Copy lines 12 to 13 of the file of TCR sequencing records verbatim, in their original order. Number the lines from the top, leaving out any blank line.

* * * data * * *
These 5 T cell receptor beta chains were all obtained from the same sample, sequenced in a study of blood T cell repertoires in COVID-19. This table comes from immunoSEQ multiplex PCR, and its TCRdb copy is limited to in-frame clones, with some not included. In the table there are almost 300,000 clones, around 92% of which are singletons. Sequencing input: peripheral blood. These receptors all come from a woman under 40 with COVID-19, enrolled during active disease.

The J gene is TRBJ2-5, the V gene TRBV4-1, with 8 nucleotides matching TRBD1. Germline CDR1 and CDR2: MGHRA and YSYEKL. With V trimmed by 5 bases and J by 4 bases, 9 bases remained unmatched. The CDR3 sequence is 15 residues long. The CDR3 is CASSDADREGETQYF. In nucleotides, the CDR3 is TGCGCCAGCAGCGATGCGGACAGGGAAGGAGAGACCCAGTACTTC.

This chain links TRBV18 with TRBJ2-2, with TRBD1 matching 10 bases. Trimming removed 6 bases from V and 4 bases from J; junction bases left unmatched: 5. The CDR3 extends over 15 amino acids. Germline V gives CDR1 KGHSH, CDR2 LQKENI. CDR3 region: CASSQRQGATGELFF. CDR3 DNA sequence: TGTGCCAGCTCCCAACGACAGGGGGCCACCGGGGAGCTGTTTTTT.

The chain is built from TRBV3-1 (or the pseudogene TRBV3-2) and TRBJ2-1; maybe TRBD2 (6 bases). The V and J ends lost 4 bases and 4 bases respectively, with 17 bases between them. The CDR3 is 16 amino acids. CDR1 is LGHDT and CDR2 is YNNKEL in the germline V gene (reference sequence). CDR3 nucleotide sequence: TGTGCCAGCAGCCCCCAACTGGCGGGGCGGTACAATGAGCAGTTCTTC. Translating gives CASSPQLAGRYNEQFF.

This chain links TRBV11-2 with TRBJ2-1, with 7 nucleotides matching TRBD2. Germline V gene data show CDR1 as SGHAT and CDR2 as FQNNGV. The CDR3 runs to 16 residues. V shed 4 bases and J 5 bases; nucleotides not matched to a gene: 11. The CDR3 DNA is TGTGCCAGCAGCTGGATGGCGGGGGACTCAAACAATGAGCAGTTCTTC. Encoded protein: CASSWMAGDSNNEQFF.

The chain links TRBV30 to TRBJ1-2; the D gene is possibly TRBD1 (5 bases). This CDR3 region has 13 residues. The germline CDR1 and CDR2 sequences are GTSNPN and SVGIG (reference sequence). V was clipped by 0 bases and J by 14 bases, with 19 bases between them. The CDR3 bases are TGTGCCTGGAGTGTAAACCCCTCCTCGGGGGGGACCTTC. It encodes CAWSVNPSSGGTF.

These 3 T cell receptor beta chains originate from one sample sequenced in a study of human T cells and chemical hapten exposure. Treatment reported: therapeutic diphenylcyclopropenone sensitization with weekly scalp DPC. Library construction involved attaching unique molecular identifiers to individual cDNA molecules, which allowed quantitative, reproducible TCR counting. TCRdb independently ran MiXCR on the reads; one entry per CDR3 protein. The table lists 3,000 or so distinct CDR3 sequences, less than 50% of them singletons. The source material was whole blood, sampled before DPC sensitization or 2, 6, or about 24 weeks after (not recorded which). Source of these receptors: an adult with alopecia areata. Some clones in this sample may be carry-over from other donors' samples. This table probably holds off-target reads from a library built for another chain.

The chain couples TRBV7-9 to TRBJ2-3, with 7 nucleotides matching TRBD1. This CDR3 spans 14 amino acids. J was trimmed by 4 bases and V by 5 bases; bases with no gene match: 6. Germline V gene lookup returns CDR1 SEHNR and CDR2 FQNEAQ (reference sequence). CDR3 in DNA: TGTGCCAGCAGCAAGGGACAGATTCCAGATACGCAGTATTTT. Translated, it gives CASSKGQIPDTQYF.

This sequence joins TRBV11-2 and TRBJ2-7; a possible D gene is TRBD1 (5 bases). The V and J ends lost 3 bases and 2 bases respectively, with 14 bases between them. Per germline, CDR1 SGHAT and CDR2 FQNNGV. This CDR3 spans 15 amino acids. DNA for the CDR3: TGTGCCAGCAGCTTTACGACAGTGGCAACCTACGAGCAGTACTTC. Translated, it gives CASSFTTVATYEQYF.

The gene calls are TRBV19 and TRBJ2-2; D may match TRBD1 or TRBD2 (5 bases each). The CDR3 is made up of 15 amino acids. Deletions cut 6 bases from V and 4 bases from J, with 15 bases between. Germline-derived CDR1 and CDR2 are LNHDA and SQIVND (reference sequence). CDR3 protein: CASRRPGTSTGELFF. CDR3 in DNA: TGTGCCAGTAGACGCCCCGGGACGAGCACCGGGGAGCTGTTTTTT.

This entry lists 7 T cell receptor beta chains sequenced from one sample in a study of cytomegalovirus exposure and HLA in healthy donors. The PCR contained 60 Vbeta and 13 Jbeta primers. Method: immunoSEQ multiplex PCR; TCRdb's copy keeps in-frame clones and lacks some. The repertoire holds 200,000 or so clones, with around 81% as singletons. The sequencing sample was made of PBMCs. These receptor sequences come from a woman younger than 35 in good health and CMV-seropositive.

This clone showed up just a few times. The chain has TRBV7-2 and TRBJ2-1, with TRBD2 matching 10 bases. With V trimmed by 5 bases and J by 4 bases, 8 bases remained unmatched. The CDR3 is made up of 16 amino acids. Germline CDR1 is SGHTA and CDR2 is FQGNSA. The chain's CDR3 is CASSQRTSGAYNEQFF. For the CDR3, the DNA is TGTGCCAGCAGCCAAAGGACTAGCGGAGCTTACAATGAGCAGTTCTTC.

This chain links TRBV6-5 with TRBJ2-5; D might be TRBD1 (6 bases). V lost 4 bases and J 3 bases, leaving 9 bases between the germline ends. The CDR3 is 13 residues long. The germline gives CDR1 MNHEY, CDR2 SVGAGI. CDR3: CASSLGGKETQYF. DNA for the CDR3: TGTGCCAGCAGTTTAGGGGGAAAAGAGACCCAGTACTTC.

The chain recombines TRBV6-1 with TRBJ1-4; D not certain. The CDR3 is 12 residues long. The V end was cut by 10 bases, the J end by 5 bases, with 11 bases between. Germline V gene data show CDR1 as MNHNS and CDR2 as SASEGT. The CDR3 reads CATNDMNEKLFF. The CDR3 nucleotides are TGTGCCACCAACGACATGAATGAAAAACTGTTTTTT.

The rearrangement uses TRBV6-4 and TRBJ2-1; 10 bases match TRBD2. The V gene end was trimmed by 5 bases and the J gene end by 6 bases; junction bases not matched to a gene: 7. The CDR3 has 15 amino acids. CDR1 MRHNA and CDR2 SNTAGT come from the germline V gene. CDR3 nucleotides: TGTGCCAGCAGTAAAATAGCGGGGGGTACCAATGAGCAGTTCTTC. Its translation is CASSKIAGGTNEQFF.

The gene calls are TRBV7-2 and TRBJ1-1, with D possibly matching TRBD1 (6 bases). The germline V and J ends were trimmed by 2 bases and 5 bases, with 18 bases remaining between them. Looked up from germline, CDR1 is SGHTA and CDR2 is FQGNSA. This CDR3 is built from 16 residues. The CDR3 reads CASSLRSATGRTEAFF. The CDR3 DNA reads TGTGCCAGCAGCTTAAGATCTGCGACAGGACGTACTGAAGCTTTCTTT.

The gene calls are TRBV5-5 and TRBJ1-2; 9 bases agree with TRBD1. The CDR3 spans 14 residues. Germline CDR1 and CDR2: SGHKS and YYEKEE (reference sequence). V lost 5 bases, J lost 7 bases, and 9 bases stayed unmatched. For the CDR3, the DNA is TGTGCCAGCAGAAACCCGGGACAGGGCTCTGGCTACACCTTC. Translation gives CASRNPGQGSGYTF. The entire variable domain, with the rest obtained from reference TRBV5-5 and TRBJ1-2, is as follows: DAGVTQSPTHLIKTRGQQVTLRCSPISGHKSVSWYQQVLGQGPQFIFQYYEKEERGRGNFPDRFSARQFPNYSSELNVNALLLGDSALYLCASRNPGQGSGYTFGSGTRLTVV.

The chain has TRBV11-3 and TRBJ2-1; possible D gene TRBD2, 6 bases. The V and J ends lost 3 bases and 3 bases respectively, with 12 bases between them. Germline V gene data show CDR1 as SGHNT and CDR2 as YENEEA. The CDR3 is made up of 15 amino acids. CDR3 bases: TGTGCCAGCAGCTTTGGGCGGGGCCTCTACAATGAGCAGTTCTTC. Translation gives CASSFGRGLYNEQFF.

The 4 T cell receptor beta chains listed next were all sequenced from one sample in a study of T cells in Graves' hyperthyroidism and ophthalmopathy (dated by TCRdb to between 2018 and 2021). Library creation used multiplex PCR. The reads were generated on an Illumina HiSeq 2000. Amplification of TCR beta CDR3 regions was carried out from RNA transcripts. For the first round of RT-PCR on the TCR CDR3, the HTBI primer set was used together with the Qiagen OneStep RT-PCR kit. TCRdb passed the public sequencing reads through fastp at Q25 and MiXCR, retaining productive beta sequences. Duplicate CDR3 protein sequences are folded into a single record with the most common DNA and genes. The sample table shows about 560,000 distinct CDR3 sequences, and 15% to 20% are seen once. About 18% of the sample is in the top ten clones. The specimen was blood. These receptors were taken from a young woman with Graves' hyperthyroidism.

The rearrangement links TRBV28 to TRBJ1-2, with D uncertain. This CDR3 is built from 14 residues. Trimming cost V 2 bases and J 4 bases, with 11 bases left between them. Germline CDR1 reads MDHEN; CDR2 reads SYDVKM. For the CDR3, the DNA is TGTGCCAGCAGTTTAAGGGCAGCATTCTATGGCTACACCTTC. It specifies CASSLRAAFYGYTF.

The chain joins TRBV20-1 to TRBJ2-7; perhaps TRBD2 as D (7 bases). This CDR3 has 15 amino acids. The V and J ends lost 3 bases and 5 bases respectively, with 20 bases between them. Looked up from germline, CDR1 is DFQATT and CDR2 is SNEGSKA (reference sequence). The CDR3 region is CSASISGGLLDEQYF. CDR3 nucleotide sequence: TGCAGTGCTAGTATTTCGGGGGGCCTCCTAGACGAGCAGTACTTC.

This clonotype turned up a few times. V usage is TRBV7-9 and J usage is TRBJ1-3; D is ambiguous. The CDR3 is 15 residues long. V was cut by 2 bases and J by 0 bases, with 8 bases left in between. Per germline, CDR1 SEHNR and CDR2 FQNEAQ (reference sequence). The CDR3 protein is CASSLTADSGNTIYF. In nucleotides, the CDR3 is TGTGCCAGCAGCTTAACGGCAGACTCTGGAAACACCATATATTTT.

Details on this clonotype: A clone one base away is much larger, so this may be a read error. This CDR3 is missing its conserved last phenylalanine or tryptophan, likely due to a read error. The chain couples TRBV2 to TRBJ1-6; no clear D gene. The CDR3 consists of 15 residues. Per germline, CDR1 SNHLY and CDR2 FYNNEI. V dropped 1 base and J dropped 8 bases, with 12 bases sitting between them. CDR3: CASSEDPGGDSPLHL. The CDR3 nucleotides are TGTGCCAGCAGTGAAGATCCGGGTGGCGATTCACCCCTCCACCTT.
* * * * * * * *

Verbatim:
This clone showed up just a few times. The chain has TRBV7-2 and TRBJ2-1, with TRBD2 matching 10 bases. With V trimmed by 5 bases and J by 4 bases, 8 bases remained unmatched. The CDR3 is made up of 16 amino acids. Germline CDR1 is SGHTA and CDR2 is FQGNSA. The chain's CDR3 is CASSQRTSGAYNEQFF. For the CDR3, the DNA is TGTGCCAGCAGCCAAAGGACTAGCGGAGCTTACAATGAGCAGTTCTTC.

This chain links TRBV6-5 with TRBJ2-5; D might be TRBD1 (6 bases). V lost 4 bases and J 3 bases, leaving 9 bases between the germline ends. The CDR3 is 13 residues long. The germline gives CDR1 MNHEY, CDR2 SVGAGI. CDR3: CASSLGGKETQYF. DNA for the CDR3: TGTGCCAGCAGTTTAGGGGGAAAAGAGACCCAGTACTTC.